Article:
US 6494014 B2
A framing template for use in the framing of a building structure. The template has a plurality of groups of printed measuring indicia, each measuring indicia comprising a centering mark. The centering marks for each group have a predetermined spacing therebetween. The centering marks of each group may include numbers, colors or shaped symbols indicative of a repetitive measured distance from a zero reference point of the template. The centering marks also include indicia indicating the total distance the centering mark is from the zero reference point. The numbers are readable regardless if the template is secured on a horizontal or a vertical surface. In another broad aspect, the present invention contemplates permanently affixing the template, such as with printing, on building materials requiring measurements for integrating into the building structure.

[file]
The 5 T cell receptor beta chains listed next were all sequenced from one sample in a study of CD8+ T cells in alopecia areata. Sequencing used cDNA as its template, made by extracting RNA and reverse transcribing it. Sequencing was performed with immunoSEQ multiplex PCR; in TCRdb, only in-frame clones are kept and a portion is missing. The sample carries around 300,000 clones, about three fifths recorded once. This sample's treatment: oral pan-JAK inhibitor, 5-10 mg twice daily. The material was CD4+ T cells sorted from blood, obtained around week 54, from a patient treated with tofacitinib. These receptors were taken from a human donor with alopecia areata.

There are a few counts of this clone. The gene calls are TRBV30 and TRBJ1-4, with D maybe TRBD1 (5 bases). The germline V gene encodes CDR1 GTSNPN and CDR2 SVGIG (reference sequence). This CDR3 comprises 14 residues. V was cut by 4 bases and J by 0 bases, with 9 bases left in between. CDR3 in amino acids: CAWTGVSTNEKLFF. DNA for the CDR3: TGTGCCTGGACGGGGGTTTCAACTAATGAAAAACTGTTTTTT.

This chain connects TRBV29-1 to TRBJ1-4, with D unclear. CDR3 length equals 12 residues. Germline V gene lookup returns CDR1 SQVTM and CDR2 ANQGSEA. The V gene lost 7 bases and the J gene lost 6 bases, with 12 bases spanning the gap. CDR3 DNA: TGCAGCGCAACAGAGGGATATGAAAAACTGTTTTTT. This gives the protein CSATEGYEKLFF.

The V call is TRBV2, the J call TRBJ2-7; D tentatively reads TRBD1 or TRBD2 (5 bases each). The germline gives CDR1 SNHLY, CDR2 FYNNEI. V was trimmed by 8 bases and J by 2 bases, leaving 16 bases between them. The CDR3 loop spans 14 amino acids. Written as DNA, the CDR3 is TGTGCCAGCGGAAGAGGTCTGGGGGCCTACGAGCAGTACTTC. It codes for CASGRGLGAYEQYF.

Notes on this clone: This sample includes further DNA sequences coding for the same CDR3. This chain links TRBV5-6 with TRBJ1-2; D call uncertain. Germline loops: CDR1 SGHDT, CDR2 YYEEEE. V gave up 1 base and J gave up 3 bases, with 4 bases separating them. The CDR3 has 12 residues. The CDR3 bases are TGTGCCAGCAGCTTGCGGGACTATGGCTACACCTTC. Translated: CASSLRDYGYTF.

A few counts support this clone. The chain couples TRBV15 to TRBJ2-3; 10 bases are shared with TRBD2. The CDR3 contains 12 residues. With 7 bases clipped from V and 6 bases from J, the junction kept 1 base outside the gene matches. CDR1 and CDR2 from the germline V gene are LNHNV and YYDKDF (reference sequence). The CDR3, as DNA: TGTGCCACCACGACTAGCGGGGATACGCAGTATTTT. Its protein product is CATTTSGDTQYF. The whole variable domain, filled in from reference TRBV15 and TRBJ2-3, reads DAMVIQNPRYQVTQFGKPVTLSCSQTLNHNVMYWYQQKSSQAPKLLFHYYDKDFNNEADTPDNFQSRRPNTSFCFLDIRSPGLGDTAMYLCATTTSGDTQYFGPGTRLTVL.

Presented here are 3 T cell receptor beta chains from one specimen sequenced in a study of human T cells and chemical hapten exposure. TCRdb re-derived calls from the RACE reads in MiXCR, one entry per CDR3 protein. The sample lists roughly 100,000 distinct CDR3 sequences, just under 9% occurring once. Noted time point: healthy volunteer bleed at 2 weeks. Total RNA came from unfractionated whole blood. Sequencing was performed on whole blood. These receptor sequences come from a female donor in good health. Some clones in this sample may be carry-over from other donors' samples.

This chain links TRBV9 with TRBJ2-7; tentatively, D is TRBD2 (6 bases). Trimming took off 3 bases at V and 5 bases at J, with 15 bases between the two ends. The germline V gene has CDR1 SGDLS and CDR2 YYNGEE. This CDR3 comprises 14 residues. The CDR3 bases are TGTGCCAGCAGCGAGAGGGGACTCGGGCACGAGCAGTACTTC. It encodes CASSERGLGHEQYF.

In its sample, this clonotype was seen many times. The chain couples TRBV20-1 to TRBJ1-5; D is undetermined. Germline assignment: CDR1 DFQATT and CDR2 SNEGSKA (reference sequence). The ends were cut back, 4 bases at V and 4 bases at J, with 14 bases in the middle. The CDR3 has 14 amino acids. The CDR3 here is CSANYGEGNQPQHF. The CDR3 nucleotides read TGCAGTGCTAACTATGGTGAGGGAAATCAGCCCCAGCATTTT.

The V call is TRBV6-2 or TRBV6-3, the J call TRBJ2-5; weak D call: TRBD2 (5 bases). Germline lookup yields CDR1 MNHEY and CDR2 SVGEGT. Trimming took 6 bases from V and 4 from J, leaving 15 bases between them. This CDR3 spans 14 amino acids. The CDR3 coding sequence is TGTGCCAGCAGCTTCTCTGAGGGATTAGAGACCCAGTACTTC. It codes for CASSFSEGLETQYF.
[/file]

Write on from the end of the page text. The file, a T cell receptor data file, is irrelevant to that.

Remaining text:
1. A measuring template for use in framing building structures, said template being comprised by an elongated measure having a plurality of distinct groups of printed measuring indicia, said measuring indicia of each group of said plurality of groups of measuring indicia being disposed at a predetermined spaced interval along said elongated measure, said predetermined interval of each of said groups being different from one another; each indicia having a center mark with numerical markings disposed adjacent said center mark, each measuring indicia including a first set of said numerical markings associated with said center mark indicating an exact location of said measuring indicia along said elongated measure, said first set of numerical markings of each said measuring indicia in each said plurality of groups of measuring indicia indicating a cumulative measure from a starting zero measuring mark, said numerical markings of each said first set of said numerical markings being disposed opposite one another with a respective one of said center marks disposed therebetween and on a transverse axis of said template and aligned with said respective center mark, each measuring indicia also including a second set of said numerical markings identical to said first set being disposed on a longitudinal axis of said template on opposite one another with a respective one of said center marks disposed therebetween, wherein one of said sets of said numerical markings of said first and second sets is upwardly disposed when said template is positioned one of horizontally or vertically, each distinct group of measuring indicia of said plurality of groups having a distinctive identification means for distinguishing said groups of measuring indicia from each other, said numerical markings of each said measuring indicia of each of said groups identifying said spaced interval associated with said group of measuring indicia, each group of measuring indicia including at least one blank space having no measuring indicia therein extending from one of said measuring indicia of said group to an adjacent one of said indicia of said group for ease of identification of said measuring indicia common to an associated one of said groups of measuring indicia, some of said blank spaces having different lengths along said elongated measure.